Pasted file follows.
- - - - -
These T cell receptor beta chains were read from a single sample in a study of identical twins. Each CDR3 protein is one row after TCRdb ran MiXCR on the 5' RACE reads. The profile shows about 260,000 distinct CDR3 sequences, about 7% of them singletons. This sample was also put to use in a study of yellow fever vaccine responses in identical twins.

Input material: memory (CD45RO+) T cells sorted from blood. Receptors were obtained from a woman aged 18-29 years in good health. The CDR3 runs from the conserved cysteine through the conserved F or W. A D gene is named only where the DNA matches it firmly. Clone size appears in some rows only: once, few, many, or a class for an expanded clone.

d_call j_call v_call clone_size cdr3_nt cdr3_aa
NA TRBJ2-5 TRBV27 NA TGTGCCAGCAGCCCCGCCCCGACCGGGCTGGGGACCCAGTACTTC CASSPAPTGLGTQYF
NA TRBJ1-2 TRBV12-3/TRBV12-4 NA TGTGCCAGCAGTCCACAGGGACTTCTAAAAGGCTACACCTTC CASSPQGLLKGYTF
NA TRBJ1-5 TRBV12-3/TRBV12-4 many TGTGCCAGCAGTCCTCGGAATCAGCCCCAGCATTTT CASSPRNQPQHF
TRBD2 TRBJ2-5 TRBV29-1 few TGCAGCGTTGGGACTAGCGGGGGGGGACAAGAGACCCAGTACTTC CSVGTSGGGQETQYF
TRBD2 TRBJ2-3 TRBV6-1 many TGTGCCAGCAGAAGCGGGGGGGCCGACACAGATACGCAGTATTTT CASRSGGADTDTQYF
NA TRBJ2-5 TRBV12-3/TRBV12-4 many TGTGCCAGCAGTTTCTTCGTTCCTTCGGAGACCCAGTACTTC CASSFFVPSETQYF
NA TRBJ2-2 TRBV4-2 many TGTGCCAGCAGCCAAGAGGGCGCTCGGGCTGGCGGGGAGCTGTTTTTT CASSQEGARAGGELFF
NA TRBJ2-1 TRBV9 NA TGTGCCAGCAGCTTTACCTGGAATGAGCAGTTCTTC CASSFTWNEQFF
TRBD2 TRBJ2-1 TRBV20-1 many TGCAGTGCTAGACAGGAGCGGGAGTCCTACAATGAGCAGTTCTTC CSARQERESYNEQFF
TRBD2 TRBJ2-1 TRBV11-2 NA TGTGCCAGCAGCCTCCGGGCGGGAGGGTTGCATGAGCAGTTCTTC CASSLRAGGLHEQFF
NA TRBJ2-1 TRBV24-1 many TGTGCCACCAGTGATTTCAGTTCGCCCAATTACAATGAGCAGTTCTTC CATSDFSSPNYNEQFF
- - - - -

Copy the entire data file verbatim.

These T cell receptor beta chains were read from a single sample in a study of identical twins. Each CDR3 protein is one row after TCRdb ran MiXCR on the 5' RACE reads. The profile shows about 260,000 distinct CDR3 sequences, about 7% of them singletons. This sample was also put to use in a study of yellow fever vaccine responses in identical twins.

Input material: memory (CD45RO+) T cells sorted from blood. Receptors were obtained from a woman aged 18-29 years in good health. The CDR3 runs from the conserved cysteine through the conserved F or W. A D gene is named only where the DNA matches it firmly. Clone size appears in some rows only: once, few, many, or a class for an expanded clone.

d_call j_call v_call clone_size cdr3_nt cdr3_aa
NA TRBJ2-5 TRBV27 NA TGTGCCAGCAGCCCCGCCCCGACCGGGCTGGGGACCCAGTACTTC CASSPAPTGLGTQYF
NA TRBJ1-2 TRBV12-3/TRBV12-4 NA TGTGCCAGCAGTCCACAGGGACTTCTAAAAGGCTACACCTTC CASSPQGLLKGYTF
NA TRBJ1-5 TRBV12-3/TRBV12-4 many TGTGCCAGCAGTCCTCGGAATCAGCCCCAGCATTTT CASSPRNQPQHF
TRBD2 TRBJ2-5 TRBV29-1 few TGCAGCGTTGGGACTAGCGGGGGGGGACAAGAGACCCAGTACTTC CSVGTSGGGQETQYF
TRBD2 TRBJ2-3 TRBV6-1 many TGTGCCAGCAGAAGCGGGGGGGCCGACACAGATACGCAGTATTTT CASRSGGADTDTQYF
NA TRBJ2-5 TRBV12-3/TRBV12-4 many TGTGCCAGCAGTTTCTTCGTTCCTTCGGAGACCCAGTACTTC CASSFFVPSETQYF
NA TRBJ2-2 TRBV4-2 many TGTGCCAGCAGCCAAGAGGGCGCTCGGGCTGGCGGGGAGCTGTTTTTT CASSQEGARAGGELFF
NA TRBJ2-1 TRBV9 NA TGTGCCAGCAGCTTTACCTGGAATGAGCAGTTCTTC CASSFTWNEQFF
TRBD2 TRBJ2-1 TRBV20-1 many TGCAGTGCTAGACAGGAGCGGGAGTCCTACAATGAGCAGTTCTTC CSARQERESYNEQFF
TRBD2 TRBJ2-1 TRBV11-2 NA TGTGCCAGCAGCCTCCGGGCGGGAGGGTTGCATGAGCAGTTCTTC CASSLRAGGLHEQFF
NA TRBJ2-1 TRBV24-1 many TGTGCCACCAGTGATTTCAGTTCGCCCAATTACAATGAGCAGTTCTTC CATSDFSSPNYNEQFF